Ramachandra Iyer, C.J.
1. This appeal which is filed against the judgment of Kailasam J. raises an important point relating to procedurein a probate action, namely, whether, in a pending application for the issue of probate it the sole executor dies, before proving the will, it will be competent for a legatee or any other person interested, to intervene and continue the proceedings to prove the will and obtain letters of administration in his own right. That question has been answered in the affirmative in Rama Naidu v. Rangayya Naidu, ILR 56 Mad 346 : AIR 1933 Mad 114, but the correctness of that decision has been challenged before us.
2. The appellant and the two respondents are the children of one Rao Bahadur Matoomal A. Asrani who died on 29-5-1960. It is alleged that the deceased had left behind him a will in which he had appointed Harichand u. Kalre, the husband of the second respondent as the sole executor Under the said will the children of the testator are the principal legatees.
3. Harichand C. Kalre applied to this Court in O. P. No. 108 of 1961 for the grant of probate; but before the will could be proved he died on 27-7-1961. The respondents, two among the three children of the testator, who were also the legatees under the will applied to come on record in the petition for the issue of probate, as the legal representatives of the deceased executor and to continue the petition till letters of administration with the will annexed were granted to them. This application was opposed by the appellant who had by then entered a caveat. The Master overruled the objection and allowed the application with liberty to the respondents to carry out the necessary amendments to the petition for the grant of probate. This order has been upheld by Kailasam J.
4. Though the matter has been dealt with as if it were one under Order XXII Rule 3 C.P.C., it is clear from the order of the Master as well as from the judgment of the learned Judge, that the respondents were brought on record with a view to enable them to obtain letters of administration with the will annexed on the authority of the decision in ILR 56 Mad 346 : AIR 1933 Mad 114. It was held in that case that although in applying for probate, the executer asserted only a personal right, the proceedings were not for his personal benefit but were conceived in the interests of the legatees and thus the proceedings being representative in nature it was competent on the death of the executor for any legatee to come on record and continue the proceedings for obtaining letters of administration with the will annexed.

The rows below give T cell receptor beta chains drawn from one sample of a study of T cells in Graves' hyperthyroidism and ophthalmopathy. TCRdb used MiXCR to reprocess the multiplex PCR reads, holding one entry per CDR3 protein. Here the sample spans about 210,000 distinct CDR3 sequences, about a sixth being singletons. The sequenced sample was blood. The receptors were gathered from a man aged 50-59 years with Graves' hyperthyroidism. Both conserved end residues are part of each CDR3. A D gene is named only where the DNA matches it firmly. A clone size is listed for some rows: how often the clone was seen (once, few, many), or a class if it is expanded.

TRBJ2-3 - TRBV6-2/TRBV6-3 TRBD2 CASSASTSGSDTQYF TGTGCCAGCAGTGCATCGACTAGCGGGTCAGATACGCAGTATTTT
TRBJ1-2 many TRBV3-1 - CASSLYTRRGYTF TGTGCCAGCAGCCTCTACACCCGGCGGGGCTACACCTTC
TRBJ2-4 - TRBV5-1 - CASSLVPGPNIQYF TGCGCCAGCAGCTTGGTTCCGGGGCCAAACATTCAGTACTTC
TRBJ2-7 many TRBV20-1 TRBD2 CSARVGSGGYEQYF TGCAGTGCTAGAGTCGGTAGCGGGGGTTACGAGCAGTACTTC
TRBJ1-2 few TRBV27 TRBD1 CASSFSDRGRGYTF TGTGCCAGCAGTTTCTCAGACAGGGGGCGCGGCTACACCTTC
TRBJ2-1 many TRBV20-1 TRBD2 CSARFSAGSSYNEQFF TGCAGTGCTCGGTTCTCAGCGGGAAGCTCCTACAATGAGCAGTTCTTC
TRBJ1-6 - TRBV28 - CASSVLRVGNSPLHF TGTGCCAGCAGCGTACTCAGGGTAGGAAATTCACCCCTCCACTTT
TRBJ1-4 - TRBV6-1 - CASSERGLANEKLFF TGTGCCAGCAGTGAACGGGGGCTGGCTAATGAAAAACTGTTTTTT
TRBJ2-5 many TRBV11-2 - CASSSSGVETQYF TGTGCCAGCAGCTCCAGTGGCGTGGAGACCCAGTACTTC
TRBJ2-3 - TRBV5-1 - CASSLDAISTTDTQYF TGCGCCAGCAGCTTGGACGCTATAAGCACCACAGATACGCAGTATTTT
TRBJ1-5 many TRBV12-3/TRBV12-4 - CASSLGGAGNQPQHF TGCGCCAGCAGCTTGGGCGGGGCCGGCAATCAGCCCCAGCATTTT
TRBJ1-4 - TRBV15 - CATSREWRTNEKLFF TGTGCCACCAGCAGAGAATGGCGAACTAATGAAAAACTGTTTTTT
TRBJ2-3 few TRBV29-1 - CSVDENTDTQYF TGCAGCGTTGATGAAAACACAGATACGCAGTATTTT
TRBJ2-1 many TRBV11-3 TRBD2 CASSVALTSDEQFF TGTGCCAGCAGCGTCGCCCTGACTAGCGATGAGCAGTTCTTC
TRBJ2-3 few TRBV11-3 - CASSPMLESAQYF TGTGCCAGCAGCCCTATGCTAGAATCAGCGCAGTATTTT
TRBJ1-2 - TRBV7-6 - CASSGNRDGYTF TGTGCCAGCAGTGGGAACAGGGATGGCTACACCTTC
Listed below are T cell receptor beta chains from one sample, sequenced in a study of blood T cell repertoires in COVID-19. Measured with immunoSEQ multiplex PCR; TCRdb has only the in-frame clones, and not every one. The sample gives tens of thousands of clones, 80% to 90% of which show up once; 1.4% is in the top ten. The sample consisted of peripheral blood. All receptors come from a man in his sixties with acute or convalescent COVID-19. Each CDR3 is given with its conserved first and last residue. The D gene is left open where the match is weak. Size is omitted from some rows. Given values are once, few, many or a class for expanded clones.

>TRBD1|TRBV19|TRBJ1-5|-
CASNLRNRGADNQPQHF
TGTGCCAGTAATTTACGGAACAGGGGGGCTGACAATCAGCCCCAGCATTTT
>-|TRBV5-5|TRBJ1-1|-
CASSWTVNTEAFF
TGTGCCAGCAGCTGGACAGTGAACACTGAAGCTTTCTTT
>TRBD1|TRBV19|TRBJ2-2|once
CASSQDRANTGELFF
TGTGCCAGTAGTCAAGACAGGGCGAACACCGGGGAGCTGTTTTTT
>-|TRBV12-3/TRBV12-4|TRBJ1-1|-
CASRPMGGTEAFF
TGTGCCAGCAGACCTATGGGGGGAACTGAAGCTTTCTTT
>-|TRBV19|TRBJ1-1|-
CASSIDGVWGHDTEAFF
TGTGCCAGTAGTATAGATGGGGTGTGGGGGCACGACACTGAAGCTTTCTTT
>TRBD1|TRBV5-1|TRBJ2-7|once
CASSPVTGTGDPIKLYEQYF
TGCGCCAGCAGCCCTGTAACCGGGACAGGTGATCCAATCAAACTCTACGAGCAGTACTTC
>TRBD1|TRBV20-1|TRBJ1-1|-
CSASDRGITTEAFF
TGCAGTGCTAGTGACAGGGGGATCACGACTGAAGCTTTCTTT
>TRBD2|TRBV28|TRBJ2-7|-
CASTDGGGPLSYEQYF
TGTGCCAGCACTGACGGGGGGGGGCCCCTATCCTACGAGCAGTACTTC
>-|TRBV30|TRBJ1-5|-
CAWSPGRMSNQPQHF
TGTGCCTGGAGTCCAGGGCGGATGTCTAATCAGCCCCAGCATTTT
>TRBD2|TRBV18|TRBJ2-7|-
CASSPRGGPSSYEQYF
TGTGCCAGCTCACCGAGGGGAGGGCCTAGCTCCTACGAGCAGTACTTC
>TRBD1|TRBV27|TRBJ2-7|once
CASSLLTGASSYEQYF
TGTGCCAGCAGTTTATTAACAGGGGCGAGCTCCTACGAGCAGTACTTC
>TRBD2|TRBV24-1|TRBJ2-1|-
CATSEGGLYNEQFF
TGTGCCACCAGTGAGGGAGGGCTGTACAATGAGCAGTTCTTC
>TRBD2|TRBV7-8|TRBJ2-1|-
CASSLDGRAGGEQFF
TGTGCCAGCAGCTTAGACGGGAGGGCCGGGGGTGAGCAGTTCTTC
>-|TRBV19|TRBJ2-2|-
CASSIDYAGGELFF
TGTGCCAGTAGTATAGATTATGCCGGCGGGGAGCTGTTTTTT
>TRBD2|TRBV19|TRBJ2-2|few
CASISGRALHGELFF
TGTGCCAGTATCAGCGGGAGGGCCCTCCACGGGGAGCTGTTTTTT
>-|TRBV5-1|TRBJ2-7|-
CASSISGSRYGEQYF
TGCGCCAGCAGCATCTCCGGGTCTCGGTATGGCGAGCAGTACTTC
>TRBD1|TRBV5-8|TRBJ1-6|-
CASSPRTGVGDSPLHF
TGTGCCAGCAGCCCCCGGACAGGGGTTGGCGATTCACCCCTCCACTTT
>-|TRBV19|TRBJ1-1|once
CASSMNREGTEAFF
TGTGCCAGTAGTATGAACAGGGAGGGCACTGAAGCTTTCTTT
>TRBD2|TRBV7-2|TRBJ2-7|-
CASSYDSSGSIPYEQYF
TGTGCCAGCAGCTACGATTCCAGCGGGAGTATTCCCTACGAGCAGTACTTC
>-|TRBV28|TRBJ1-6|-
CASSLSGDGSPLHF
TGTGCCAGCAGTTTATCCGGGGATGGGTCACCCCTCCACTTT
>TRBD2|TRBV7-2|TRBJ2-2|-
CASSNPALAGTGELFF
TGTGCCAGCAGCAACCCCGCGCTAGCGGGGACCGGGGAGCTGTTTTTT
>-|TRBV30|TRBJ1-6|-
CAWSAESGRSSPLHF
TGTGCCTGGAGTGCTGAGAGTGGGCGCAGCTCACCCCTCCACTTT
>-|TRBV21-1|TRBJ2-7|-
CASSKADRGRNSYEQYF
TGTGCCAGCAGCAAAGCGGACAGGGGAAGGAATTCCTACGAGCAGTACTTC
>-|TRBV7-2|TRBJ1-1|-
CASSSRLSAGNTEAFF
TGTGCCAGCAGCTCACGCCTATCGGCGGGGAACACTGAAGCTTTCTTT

5. Mr. A. Ramachandran appearing for the appellant contests the correctness of this view, for the reason that an application for probate would neither be regarded as anything but personal to the executor, nor could a proceeding therefor be similar to a representative action coming within the provisions of Order 1 Rule 8 C.P.C., the interests of the various legatees in the estate under the will not being identical. In support of this contention, learned counsel places considerable reliance on the decision in Saratchandra Banerjee v. Mani Mohan Banerjee, ILR 36 Cal 799, Where on facts almost similar to the present case, Harrington J. declined the application of the legatee to substitute her name in the place of a deceased executor and permit her to obtain letters of administration in the same petition. It was pointed out in that case that the words 'right to sue' in Order XXII Rule 3 C.P.C. could mean only the right to bring a suit asserting a right to the same relief which the deceased plaintiff asserted at the time of his death and that as nobody but the executor could apply for probate, there was no survival of that right. It was further held that a probate and letters of administration were distinct reliefs as the executor's right to probate was derived byvirtue of the appointment made in the will by the testator, whereas an administrator could obtain the right to administer the property of a deceased testator by virtue only of the appointment made by the Court.
6. The rule laid down in that case was extended even to cases where a legatee after filing an application for the issue of letters of administration with the will annexed, died and the application was sought to be continued by his heir who would be entitled to the property bequeathed to such legatee. In Hari Bhusan Datta v. Manmatnanath Dana, : AIR1919Cal197 . Greaves J. held in that case that the right to a grant of administration was only a personal right derived from the Court and could not therefore survive to enable the heir of the applicant though he might otherwise be entitled to a grant, to continue the proceedings. The learned Judge, however, at the same time observed: